Democrats didn't fully appreciate the size of the gamble they're taking on Hillary Clinton by assuming she's their strongest 2016 candidate, but they're sure finding out now.
Forget the email server. The latest revelation—that a Canadian mining company with close ties to the Clinton Foundation sold its uranium business to the Russians with approval from Clinton's State Department—is more damaging than any of the previous controversies that have buffeted the campaign.
The story goes to the heart of several serious, growing vulnerabilities that Clinton will be facing, sooner or later. First, the perception of foreign entities paying the Clinton Foundation and later getting favorable treatment from the State Department raises the spectre of foreign governments buying access at the highest levels of the U.S. government—a politically potent allegation should any connection be proven. The fact that Clinton reportedly concealed the company's donations to the foundation from the Obama administration only raises the reason for suspicion.
Second, it's an unwelcome reminder that as secretary of State, Clinton viewed Russia as a trustworthy partner and didn't see any national security consequences as a result of the transaction. Republicans will be raising questions about her foreign policy judgment on numerous hot spots that are currently deteriorating, including Libya, Ukraine, and Iran.
Third, it raises the question of what other actions she took as secretary of State that would have the consequence of enriching her family through the Clinton Foundation. Former President Bill Clinton made a half-million speaking to a Russian investment bank promoting the mining company's stock shortly after the corporate takeover. That badly threatens to undermine her positioning as a populist fighter for the "everyday" American—an image her campaign has been assiduously pushing with her low-key launch.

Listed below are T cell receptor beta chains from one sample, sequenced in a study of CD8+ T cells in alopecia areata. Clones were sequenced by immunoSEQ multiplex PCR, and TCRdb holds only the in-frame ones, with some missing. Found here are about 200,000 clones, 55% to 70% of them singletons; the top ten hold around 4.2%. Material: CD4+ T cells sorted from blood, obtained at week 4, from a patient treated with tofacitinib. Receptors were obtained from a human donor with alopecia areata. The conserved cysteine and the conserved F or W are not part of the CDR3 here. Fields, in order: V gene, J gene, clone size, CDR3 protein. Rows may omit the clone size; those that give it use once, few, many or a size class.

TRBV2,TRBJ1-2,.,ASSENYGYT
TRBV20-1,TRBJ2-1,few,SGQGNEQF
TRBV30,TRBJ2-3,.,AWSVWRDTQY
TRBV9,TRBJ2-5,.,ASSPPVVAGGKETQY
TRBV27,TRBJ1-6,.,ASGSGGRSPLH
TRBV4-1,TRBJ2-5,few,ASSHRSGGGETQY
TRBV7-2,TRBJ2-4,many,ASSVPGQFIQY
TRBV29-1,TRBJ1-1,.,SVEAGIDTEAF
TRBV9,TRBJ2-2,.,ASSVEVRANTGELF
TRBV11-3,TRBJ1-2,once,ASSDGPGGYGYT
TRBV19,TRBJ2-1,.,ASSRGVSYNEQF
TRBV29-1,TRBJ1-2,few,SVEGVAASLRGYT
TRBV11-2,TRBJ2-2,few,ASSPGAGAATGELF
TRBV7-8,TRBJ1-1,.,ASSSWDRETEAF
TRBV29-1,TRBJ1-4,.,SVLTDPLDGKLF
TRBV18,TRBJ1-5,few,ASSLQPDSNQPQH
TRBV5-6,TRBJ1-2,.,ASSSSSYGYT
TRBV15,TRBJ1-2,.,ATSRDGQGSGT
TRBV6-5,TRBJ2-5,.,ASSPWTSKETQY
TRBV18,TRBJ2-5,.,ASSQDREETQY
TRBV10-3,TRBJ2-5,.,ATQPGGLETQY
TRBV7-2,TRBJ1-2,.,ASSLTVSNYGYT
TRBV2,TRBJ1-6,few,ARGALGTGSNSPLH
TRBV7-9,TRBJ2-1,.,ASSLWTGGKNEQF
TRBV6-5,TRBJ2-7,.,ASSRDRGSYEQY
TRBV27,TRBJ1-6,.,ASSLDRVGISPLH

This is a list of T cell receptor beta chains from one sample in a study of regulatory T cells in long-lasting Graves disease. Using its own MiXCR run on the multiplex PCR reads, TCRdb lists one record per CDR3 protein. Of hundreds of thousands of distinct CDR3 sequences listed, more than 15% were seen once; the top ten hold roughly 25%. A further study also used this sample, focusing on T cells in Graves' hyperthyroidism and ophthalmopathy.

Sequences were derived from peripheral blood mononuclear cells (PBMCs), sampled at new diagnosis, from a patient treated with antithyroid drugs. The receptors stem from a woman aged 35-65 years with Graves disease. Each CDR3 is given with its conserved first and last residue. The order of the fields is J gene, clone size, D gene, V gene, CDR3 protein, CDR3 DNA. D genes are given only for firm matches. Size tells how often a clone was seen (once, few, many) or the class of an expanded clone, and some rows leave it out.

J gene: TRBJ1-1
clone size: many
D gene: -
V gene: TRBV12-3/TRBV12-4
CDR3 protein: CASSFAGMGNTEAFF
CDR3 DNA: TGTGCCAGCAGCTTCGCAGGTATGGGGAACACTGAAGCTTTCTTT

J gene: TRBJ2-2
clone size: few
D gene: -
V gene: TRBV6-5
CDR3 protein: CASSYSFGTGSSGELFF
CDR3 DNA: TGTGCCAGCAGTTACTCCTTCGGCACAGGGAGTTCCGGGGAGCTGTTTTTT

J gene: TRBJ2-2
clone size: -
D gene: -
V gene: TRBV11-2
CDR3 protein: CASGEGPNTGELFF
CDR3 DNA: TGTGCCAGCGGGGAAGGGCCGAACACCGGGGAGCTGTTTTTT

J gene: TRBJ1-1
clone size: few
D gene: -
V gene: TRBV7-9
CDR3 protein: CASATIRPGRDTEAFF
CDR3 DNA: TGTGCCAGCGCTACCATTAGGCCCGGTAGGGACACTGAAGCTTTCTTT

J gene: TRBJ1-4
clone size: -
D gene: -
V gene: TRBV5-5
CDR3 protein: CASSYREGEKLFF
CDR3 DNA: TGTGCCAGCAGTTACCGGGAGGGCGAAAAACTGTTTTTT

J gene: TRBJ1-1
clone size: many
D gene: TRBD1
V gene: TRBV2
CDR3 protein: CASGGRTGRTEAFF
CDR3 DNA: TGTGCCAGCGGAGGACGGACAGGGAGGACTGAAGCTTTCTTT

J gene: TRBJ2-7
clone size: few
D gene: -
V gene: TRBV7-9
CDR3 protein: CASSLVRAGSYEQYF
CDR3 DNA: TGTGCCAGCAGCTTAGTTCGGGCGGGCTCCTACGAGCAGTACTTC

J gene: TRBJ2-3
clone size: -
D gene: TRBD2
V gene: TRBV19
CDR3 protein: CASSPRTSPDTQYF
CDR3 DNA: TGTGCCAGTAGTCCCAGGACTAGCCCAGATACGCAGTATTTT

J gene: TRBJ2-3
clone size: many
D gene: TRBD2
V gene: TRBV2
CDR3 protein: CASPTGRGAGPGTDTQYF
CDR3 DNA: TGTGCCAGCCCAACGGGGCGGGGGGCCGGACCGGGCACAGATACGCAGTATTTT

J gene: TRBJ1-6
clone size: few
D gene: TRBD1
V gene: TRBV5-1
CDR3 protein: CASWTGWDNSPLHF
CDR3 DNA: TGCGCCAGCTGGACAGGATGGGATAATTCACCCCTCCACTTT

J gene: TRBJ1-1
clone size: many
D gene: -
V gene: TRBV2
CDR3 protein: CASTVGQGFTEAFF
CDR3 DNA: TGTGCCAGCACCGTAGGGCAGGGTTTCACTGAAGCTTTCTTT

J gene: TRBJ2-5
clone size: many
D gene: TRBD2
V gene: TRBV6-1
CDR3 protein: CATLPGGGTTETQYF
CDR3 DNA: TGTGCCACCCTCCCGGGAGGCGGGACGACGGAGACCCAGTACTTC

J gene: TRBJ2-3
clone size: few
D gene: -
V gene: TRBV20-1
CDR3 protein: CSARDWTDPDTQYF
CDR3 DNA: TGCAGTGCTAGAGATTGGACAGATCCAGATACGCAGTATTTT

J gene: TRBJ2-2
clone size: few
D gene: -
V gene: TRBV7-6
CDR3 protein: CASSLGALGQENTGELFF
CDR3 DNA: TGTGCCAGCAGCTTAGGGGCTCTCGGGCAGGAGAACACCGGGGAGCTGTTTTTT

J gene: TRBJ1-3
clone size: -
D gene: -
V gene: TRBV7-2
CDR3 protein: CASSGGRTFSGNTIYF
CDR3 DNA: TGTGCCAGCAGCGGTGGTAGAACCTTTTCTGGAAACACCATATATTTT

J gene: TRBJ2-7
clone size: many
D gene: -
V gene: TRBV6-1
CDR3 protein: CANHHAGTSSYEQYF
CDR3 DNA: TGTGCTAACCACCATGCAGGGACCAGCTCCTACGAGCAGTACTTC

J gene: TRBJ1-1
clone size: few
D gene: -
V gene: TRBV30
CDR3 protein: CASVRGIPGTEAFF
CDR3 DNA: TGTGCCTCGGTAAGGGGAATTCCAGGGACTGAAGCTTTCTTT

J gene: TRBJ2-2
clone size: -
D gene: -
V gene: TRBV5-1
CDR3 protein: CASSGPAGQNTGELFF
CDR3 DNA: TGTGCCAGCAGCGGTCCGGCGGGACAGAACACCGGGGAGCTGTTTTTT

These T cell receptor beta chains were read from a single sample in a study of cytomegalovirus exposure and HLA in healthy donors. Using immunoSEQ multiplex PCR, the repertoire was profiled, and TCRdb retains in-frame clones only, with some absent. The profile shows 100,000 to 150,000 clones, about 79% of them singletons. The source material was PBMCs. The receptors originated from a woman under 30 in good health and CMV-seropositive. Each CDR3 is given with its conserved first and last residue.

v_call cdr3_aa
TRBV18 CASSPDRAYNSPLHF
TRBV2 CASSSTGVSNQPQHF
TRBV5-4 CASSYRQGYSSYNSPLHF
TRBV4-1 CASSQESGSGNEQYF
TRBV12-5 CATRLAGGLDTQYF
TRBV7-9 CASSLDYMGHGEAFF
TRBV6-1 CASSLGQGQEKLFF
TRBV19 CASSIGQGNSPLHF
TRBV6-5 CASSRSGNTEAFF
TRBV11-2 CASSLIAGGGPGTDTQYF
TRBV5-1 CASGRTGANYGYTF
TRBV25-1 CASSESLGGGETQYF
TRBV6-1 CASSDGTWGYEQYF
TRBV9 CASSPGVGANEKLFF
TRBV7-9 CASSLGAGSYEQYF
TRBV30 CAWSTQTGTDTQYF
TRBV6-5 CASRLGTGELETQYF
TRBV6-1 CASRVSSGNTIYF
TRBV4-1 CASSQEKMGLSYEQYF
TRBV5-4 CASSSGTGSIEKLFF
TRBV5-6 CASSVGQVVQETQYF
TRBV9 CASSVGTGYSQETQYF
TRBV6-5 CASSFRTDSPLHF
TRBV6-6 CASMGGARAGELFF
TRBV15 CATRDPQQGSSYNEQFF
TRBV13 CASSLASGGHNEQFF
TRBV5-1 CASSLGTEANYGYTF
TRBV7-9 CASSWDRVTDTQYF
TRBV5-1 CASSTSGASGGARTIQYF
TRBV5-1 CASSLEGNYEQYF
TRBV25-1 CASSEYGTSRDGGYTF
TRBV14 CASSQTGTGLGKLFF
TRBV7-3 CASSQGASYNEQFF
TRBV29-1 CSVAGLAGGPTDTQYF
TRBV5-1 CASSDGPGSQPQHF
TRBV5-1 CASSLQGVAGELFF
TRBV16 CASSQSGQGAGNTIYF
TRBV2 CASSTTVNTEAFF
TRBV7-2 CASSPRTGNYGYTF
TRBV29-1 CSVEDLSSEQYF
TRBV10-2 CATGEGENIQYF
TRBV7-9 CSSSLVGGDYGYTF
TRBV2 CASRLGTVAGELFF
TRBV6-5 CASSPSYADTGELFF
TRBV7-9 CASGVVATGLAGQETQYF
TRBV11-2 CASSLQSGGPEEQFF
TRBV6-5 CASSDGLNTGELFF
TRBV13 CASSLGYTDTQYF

Finally, her evasive answers in dealing with the controversy, refusing to address the specifics of the reporting and using her campaign team to attack the messenger(s) shows both how serious the allegations are, and how unprepared she is for the scrutiny. Polling has already shown her standing taking a serious nosedive, as more questions are raised about her conduct in office.
Usually candidates who announce their campaign see a boomlet in popularity. The opposite is happening with Clinton, who is at least as unpopular as she is popular, according to a new Quinnipiac poll released Thursday. A 47 percent plurality view her unfavorably while 46 percent view her favorably. For the first time, her net unfavorable ratings put her (narrowly) behind several Republican contenders, including Marco Rubio, Scott Walker, and Rand Paul. Her trustworthiness is taking a bigger hit: Only 38 percent view her as being honest, while 54 percent disagree.
These are glaring red flags that would usually be an inducement for other Democratic candidates to run and challenge her. But the normal rules of politics don't seem to apply in a Clinton-controlled Democratic Party.